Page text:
I posted this last year on the Feast of the Assumption. I hope to post again this weekend about what it must have been like in heaven on that magnificent day. Please thank God for every minute of this glorious feast!
Meditating on the Assumption pushes my brain to its limit – I know the joy in Heaven must have been indescribable but I simply cannot fathom what it was like for Our Lady to first behold the beatific vision. To meet the Father for the first time. To see her Divine Son again, in all of His heavenly majesty. To fully understand her role in the salvation of its world. To see St. Joseph ; that the two of them might wonder in all of their humility and obedience the greatness of God that He bestowed upon them such extraordinary dignity. To have choirs of angels welcoming Our Lady into Paradise. *sigh* Oh, to have been a mouse in the corner. What a glorious day it must have been!
But it was when I learned the Franciscan Crown Rosary, a prayer celebrating the joys of Our Lady, that I found something else to ponder about the Assumption.
According to one Franciscan Order, the Blessed Virgin Mary was seventy-two years old when she was assumed into Heaven. Estimating that she was fourteen when she gave birth to Jesus, she would have been forty-seven when He died. That leaves twenty-five years for her on Earth without her beloved Son. Despite her joy in His victory, the Resurrection and Ascension into Heaven, it must have been incredibly painful for her to be separated from Him.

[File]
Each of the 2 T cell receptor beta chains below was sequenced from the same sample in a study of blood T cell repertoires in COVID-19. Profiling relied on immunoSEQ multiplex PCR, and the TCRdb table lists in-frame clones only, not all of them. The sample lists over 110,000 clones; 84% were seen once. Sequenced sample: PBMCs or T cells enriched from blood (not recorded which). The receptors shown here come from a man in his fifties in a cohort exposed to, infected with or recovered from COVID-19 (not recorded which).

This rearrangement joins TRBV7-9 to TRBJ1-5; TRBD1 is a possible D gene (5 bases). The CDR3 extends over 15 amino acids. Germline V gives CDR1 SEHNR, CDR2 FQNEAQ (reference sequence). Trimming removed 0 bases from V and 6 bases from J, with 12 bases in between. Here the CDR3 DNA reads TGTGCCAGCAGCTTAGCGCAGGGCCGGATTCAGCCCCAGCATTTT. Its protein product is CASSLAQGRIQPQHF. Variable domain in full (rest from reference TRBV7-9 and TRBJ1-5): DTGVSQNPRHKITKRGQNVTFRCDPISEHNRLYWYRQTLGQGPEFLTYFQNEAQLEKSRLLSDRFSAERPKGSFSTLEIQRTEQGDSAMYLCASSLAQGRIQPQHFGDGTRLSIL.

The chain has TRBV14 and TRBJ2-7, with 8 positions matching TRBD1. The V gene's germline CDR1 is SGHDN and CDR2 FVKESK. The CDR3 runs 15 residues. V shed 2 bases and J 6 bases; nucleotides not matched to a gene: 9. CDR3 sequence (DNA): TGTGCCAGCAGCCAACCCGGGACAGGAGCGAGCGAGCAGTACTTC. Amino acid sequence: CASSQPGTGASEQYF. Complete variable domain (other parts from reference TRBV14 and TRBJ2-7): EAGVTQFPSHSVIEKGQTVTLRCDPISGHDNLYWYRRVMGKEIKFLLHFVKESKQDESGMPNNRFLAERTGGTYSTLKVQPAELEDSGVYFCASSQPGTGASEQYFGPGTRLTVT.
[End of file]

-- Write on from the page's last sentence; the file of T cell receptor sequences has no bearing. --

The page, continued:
Certainly she had the company of some of the Apostles, and friends. I am sure she knew that she would see her Divine Son again one day, but we humans often need a tangible presence for comfort.
I would assume that Our Lady may have been given special consolation at times, visits from her Son or the holy angels. But maybe not. Maybe her solitary presence on Earth was part of a bigger plan.
Because she was given twenty-five years to further contemplate the mysteries of God, Our Lady must have prayed often for the salvation of her Son’s beloved children. She knew what was in store for the faithful, and she knew the desolation that befell those who rejected God.
And one tear from the spotless, sinless Virgin means more in Heaven than we can possibly imagine. How often did Our Lady plead lovingly through tears with the Father for mankind, many of whom she saw living sinful lives, oblivious or indifferent to her Son who sacrificed all while she, the Mother of God, remained, sinless, on Earth?
Perhaps those twenty-five years she spent on Earth were yet another facet of her martyrdom. She undoubtedly offered her own agony to the Father as she watched her Son suffer on the Cross. Did she offer the sorrow of being separated from her Son to the Father for the sake of mankind? I suspect so.
And such an offering from the humble Virgin would have made her Assumption into Heaven all the more glorious.
Thank you so much to Our Lord and Our Lady for this beautiful Feast Day.